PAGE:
It depends entirely on the text. Sometimes the pictures will form in my head immediately, other times I’ll need to draw and research and perhaps think about something else entirely to find a way to compliment the text. I actually prefer to work with other people’s text, rather than my own. But I don’t get sent enough good things to be able to make a living, and that is how I got started as a writer. I think I enjoy the process of finding a way to look at someone else’s story more. With my own I feel like I know where everything comes from sometimes and that there are less surprises. I try to get a distance from my own stories so that I can approach the illustrations as though I hadn’t written the text myself even when I am the writer. Often by putting the text away for a while and working on something else. I’m talking about this as though I have a fixed working process and I really don’t.
As being the creator of animated series Abney and Teal, how does the picture book process translate to animation? What did you enjoy most about seeing your characters come to life?
I think what I enjoyed was the very fact that they soon weren’t just my characters, but that the other writers, and later the animators, built on what I’d started, and also we collaborated as we went. The stories and characters felt so much more than I’m capable of on my own. To someone who spent the previous decade in control of every mark and word letting go was not the easiest thing however.
How did the idea for two dolls living on their fantastic island come about?
Originally they weren’t dolls, and in a sense that is still ambiguous in the show. But really they came from drawing. I had drawn a feisty big-haired girl character (who at that time constantly carried a camera) and I was drawing, not very successfully, boy characters as possible companions when I found an old cartoon strip I’d done years before featuring a cat-like figure that was basically Abney and I substituted him in because he just seemed to make sense. I had these two and all the others except Bop in my sketchbooks and was looking around for a setting and while walking through Victoria Park in East London, and staring out at the island in the middle of the lake there, I realised that here was a complete setting with just the balance of otherworldliness mixed with modern reality that I was grasping for. Bop came later when Anne Wood suggested some sort of character was needed that would give a sense of parenthood or safety to the setting. He was a bear made of stones, then of bubbles, and then a tiny Water Vole that inflated, before he ended up as the nonsense bubble-blowing tea-drinking seal-manatee thing that he is now.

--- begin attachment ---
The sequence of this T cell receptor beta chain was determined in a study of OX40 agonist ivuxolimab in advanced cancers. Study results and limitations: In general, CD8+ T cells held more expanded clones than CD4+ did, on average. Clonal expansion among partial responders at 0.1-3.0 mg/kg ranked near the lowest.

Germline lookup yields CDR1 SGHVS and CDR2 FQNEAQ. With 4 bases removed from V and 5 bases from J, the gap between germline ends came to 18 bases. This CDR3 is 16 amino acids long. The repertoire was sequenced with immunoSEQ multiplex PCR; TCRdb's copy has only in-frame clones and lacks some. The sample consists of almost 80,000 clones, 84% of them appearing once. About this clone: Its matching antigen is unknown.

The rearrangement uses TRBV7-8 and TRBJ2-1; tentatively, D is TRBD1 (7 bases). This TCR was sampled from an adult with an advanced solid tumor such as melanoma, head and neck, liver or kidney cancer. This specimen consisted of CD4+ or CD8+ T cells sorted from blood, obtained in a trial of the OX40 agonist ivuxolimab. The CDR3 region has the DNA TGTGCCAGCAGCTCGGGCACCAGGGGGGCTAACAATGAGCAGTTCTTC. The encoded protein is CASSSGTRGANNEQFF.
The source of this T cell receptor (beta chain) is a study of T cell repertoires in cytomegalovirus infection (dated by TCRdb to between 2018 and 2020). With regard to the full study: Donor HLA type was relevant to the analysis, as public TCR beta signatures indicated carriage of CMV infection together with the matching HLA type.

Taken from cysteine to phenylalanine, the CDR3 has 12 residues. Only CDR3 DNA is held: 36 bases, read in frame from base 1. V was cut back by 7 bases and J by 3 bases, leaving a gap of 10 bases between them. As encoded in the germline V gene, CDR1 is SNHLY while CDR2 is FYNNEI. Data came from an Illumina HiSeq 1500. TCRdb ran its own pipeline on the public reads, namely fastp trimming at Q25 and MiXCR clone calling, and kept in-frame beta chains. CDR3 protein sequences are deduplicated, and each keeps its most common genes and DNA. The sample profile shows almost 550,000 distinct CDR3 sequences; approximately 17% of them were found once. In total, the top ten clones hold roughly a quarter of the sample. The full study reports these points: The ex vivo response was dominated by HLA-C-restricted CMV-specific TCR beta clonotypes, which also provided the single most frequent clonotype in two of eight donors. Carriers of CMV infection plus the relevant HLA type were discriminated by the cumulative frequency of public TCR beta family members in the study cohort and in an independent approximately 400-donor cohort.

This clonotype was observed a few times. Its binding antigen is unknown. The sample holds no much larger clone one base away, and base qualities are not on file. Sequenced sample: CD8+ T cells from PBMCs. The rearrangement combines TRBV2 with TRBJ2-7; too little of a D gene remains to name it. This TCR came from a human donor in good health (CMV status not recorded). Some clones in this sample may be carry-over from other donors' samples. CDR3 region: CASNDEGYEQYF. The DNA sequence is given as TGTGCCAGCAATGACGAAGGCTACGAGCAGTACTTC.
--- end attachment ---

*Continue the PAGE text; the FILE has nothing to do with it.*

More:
As a child what were the books that captured your imagination?
Comet in Moominland, Flat Stanley, Where the Wild Things Are, and Italo Calvino’s collection of Italian Folktales are all things that I still remember responding strongly to, amongst others.
What three books do you feel have influenced your writing and illustration?
The books I mentioned above obviously have. And Lisbeth Zwerger’s Wizard of Oz had a huge impact on me when I discovered it while still studying illustration at college, That book made me think hard about illustration for children and go back to look at other work I remembered from childhood with different eyes.
If you could fall inside a picture book for a day, which one would you choose and why?
It would be a Moomin book. Though a novel rather than a picture book (though they are all picture books, in that the b&w drawings are so important). Perhaps not Moominpappa at Sea or Moominland in November as it’s hard times in Moominvalley during those two. Although it still seems to be a pretty perfect world to inhabit even then. I think I would find it hard to leave after a day.
What are you writing now/next?
I’m hanging around waiting for the go ahead on one picture book that I didn’t write. I’ve done a lot of samples for it but I’m not sure if the text will go ahead for reasons over which I have no control. The recession has made an already slow process even more mind numbingly slow. I’ve also submitted a few picture book ideas of my own, along with artwork samples, to another publisher and am again waiting to see what will come of them. I’ve a massive list of beginnings of things, both picture books and longer stories, (all in a very maybe sort of state) and perhaps it’s time to look at some of those again while I wait.
I love Abney – he is cute, fixes things, cleans, sings, can dance, is imaginative and has a the sweetest little house. Any chance of a visit to his place soon?
I live a little bit that way, but in a perfectly ordinary London flat. When I was making the show, and staying away from home in B&Bs and later in a big but empty apartment, I dreamt a lot about finding or even building a space of my own maybe a little like Abney’s. Now I’m back working from home in London this dream seems less possible than it did then. It takes a lot of creative energy to start living a different way. If I do ever find a way to live like Abney’s. Now I’m back wokring from home in London this dream seems less possible than it did then. It takes a lot of creative energy to start living a different way. If I do ever find a way to live like Abney, your’e welcome to visit.